Soon after, at around 4 p.m., the team finally arrived in Norman, visiting a campus where the program, in its first season as a member of the Big 12, has yet to play a conference game.
On arrival, the team unloaded into an assembly line of plastic bags, ushering in a seemingly never-ending amount of supplies to the donation station.
“Is there any more?” a caretaker asked at one point. “Yes,” one of the WVU players responded, “…a lot more.”
Many of the workers showed their gratitude, striking up conversations with the players, asking about the team and thanking them as they left.
“It was overwhelming to see how much stuff that everybody's bringing for the families in need,” Mazey said. “Just the fact that we can pitch in and help out, it seems really insignificant, really just like a drop in the bucket, but I'm glad we did it.”
On the way back to OKC, Mazey suggested they take the conventional way, up through the bumper-to-bumper traffic on I-35, to give his players a chance to witness the damage.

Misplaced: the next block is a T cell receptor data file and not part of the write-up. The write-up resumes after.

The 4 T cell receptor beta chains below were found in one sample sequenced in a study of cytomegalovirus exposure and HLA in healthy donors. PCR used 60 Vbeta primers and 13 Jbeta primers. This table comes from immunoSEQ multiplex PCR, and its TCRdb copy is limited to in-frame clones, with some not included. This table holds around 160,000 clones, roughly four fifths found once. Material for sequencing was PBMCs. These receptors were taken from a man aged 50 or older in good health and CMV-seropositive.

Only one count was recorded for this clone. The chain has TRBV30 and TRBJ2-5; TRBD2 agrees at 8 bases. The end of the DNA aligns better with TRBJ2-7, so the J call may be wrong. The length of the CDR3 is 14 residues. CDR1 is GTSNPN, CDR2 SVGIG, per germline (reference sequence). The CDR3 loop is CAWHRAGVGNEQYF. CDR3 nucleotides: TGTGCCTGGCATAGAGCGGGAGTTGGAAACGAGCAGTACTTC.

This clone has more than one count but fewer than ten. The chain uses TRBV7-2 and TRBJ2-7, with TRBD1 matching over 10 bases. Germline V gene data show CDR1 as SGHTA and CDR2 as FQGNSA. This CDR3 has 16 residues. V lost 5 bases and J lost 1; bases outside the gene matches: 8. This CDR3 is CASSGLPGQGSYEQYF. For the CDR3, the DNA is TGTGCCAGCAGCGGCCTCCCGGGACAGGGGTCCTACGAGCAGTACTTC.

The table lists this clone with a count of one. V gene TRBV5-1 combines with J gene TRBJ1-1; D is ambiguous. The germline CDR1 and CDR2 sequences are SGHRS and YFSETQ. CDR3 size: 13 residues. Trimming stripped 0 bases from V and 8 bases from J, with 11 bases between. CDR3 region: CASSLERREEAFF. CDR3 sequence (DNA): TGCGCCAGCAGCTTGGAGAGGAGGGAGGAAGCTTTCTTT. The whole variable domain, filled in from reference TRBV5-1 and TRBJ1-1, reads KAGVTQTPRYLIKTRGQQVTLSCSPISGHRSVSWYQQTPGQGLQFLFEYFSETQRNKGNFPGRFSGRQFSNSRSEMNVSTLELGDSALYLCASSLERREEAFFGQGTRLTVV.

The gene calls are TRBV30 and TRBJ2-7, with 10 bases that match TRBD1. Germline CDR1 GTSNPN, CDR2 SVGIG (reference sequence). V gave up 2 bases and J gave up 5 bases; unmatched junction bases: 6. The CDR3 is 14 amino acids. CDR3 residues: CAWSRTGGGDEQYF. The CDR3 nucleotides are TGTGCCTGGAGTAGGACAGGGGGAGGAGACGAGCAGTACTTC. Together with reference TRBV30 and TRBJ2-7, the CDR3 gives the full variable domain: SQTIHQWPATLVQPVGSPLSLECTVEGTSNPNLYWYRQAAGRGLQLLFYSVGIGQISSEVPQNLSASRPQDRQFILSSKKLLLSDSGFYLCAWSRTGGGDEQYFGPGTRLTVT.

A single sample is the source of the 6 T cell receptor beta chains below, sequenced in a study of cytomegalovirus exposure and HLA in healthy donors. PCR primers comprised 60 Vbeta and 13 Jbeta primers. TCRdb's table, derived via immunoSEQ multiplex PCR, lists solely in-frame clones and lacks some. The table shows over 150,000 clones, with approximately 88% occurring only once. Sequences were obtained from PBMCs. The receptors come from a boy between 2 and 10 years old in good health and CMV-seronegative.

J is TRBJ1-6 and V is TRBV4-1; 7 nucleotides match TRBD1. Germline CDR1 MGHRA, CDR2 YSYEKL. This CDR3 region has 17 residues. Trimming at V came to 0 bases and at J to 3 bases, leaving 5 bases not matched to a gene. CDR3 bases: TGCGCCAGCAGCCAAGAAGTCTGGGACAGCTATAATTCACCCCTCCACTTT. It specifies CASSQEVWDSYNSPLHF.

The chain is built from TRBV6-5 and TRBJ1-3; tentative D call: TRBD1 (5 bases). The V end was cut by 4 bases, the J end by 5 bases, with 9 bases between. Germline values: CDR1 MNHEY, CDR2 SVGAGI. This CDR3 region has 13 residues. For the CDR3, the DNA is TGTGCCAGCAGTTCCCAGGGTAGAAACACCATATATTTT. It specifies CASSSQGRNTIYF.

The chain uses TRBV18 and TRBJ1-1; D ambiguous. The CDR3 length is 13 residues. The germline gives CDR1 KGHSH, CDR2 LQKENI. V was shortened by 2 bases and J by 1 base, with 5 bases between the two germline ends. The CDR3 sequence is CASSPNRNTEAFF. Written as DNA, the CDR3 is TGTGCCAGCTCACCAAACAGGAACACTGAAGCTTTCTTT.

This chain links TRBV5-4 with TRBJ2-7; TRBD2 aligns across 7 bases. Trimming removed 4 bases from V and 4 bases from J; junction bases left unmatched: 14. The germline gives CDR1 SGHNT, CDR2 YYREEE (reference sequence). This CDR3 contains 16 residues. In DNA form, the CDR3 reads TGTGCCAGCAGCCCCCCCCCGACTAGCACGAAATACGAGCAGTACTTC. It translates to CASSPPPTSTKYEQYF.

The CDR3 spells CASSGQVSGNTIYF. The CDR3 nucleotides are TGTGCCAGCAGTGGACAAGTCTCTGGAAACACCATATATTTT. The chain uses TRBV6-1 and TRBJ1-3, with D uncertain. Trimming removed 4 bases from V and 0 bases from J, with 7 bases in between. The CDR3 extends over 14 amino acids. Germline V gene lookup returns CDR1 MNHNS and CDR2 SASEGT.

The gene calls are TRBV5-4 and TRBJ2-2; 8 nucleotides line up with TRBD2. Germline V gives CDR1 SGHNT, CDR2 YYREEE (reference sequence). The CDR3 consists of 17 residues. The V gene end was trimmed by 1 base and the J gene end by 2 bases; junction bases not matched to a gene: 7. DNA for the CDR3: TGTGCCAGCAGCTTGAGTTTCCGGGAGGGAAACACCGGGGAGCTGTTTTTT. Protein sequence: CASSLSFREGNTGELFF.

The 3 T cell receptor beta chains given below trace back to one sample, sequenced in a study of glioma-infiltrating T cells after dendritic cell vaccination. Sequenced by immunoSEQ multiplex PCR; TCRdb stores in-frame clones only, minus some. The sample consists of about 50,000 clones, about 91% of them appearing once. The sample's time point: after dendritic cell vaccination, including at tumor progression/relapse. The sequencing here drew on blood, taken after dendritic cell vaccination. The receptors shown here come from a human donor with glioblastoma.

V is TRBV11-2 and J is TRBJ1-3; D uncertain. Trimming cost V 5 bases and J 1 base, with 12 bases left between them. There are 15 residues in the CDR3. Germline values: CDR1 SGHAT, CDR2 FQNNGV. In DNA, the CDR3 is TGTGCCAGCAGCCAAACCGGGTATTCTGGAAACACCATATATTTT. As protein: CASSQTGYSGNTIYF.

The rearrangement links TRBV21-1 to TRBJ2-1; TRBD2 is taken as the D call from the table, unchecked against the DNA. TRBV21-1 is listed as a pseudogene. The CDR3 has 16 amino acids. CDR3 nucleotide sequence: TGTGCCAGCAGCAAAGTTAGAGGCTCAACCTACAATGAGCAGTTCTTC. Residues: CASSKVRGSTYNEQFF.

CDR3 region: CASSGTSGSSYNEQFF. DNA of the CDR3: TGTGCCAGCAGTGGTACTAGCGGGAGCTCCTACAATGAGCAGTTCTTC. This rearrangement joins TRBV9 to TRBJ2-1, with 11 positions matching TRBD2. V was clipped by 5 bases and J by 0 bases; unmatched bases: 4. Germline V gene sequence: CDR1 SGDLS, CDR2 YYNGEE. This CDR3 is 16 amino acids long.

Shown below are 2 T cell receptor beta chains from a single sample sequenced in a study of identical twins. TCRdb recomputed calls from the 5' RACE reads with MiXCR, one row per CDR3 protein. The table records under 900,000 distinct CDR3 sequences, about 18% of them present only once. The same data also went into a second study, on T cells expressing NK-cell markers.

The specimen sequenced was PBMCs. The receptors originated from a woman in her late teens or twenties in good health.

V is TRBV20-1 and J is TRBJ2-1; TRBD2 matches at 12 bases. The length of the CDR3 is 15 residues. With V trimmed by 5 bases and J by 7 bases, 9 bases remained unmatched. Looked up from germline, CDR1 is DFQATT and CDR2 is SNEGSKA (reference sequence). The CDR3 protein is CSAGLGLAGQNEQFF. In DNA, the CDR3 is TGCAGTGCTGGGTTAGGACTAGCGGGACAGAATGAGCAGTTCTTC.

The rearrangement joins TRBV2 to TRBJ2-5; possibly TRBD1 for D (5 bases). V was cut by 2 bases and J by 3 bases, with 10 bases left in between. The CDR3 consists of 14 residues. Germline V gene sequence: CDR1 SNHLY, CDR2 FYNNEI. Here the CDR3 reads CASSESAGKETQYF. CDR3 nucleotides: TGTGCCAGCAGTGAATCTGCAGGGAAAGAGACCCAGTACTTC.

As they passed through the ravaged areas in Moore, surveying the damage, a stunned tension fell over the bus.
“On one side of the parking lot it's fine and then the other side is completely torn up,” one coach said, while shaking his head, “It's dumb luck. It's just sad.”
“I'm at a loss for words really,” outfielder Brady Wilson said, beginning to fully grasp the magnitude of the situation. “Driving by there and seeing pretty much nothing. Houses that were there, cars destroyed, it was not a pleasant sight at all and it kind of hits you. But after what we've done, it really makes you feel good. I hope what we did really helped a lot of people.”